Never before had he so craved solitude, and so it was that one
afternoon last February, Donnie Edwards found himself sitting
alone on a bridge in Stockholm, bundled against the bitter cold.
Traveling with a college friend through Sweden and Norway--a trip
originally intended to sate the cerebral linebacker's love of
Viking lore--Edwards now wanted little to do with people, and
nothing to do with history. Which, given the excruciating month
he had endured, was understandable.
This is an article from the Aug. 28, 2000 issue
Just three days before, Edwards had buried his good friend and
teammate Derrick Thomas, who died of cardiac arrest two weeks
after a Jan. 23 car crash that left him paralyzed (and killed
Thomas's friend Mike Tellis). While the events struck Kansas City
with gale force, few were hit harder than Edwards. At UCLA he
often spoke of Thomas as his idol, and he had spent his first
four years in the NFL shadowing the nine-time Pro Bowl
linebacker. Now, his teacher and friend gone, Edwards was nearly
inconsolable. "I needed to get some perspective back," he says,
"to get clear on life."
Coach Gunther Cunningham, for one, is glad Edwards took that
trip. "Losing Derrick was so tough on Donnie, I wasn't sure how
he would recover," Cunningham says. "I remember he didn't want to
go into the tent [where Thomas's casket lay in state in Arrowhead
Stadium shortly before the funeral]. But my wife and I held his
hands, and once Donnie went in, he didn't want to leave. That was
big for him. He was already a great player--name me a better
all-around linebacker. He just had to mourn Derrick in his own
way, and it's made him stronger."
Edwards now stands as Kansas City's future, its new defensive
standard-bearer. He has certainly earned such status, with two
consecutive seasons of 120-plus tackles as a starter, culminating
in a breakthrough 1999 season in which he was the Chiefs' best
defender. In his first year at outside linebacker, the undersized
(6'2", 228 pounds) but exceptionally fast and hard-hitting
Edwards had 123 tackles and five interceptions, and scored two
defensive touchdowns. He was rarely asked to rush the passer,
however, and finished with just three sacks; because of this, he
believes, he was snubbed by Pro Bowl voters. "It's the story of
my life," Edwards says. "I've never had a true position, because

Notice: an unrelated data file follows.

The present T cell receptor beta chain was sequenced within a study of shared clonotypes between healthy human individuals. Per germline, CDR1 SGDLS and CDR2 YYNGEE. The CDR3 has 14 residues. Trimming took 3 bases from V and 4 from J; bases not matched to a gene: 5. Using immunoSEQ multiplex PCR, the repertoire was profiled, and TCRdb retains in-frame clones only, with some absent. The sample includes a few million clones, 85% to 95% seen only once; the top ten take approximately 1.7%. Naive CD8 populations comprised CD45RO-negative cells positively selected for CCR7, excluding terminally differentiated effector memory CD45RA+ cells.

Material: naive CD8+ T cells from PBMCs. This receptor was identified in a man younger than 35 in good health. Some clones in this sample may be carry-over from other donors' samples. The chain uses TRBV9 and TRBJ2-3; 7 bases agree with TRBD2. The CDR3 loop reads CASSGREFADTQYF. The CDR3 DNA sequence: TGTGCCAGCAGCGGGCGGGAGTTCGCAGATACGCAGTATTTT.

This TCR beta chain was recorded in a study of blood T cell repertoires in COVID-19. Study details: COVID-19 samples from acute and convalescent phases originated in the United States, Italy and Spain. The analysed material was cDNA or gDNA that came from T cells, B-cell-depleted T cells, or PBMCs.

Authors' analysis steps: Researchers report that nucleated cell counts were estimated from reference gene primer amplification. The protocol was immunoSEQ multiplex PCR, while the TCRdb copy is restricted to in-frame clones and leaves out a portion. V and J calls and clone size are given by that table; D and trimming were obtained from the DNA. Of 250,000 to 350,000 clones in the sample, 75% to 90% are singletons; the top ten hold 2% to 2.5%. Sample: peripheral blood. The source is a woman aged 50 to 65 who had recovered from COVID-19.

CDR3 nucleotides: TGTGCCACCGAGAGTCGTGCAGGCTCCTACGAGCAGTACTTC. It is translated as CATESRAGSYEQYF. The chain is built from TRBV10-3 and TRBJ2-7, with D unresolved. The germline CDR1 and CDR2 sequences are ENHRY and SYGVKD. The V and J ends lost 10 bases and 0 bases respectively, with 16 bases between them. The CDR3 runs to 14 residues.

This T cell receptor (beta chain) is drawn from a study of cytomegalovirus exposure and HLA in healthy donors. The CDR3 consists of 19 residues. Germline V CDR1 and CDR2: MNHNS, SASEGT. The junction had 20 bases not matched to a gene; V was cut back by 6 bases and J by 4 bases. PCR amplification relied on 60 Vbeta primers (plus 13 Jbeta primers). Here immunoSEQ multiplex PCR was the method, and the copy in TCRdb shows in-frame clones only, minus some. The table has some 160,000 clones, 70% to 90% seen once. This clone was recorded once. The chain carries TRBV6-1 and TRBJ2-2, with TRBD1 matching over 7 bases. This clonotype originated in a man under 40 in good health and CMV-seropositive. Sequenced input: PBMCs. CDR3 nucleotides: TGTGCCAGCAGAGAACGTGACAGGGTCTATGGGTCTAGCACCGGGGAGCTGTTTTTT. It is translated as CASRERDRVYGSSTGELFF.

of my size and speed. But I've always wanted to be a complete
linebacker, to do everything well. When I didn't make the Pro
Bowl, I let it affect me. I wallowed. It tore me up."
The stunning end to the Chiefs' season (needing a win at home
over the Raiders to make the playoffs, Kansas City squandered a
17-point lead and lost 41-38 in overtime) compounded Edwards's
disappointment, which turned to utter despair after Thomas's
tragedy. But overseas, Edwards says, "things started to clear.
When I got home, I realized I'd begun to put everything away. I
was able to breathe again. So what if I didn't make the Pro Bowl?
Things like that couldn't matter so much anymore. I'd found
Such serenity reigned at training camp in River Falls, Wis.,
where end Duane Clemons, who last year had nine sacks for the
Vikings, and linebacker Lew Bush, a run-stopping force from the
Chargers, were trying to compensate for Thomas's absence.
"There's a lot of good feeling on this defense," Clemons says.
"We're sort of a mercenary unit, but we've come together well,
and that all stems from Gun."
Indeed, Cunningham is a different coach in his second year--looser
and more willing to experiment. Case in point: On offense, he
will team rookie wideout Sylvester Morris with Derrick Alexander
and Kevin Lockett in several three-receiver sets. While a
banged-up line is a concern, Cunningham's belief in his team is
steadfast. "Derrick's death has made me look at everything
differently," he says. "I wanted this team to channel all of the
chaos in a positive way."
At the end of an evening workout in the second week of camp--after
the defense had stuffed the offense nine of 12 times in the goal
line drill that traditionally ends practice--an emotional
Cunningham gathered the team in the practice field's south end
zone. As a hush fell over the few thousand fans looking on,
Cunningham told his players how the drill's result reminded him
of a similar performance in that same end zone in 1995, one that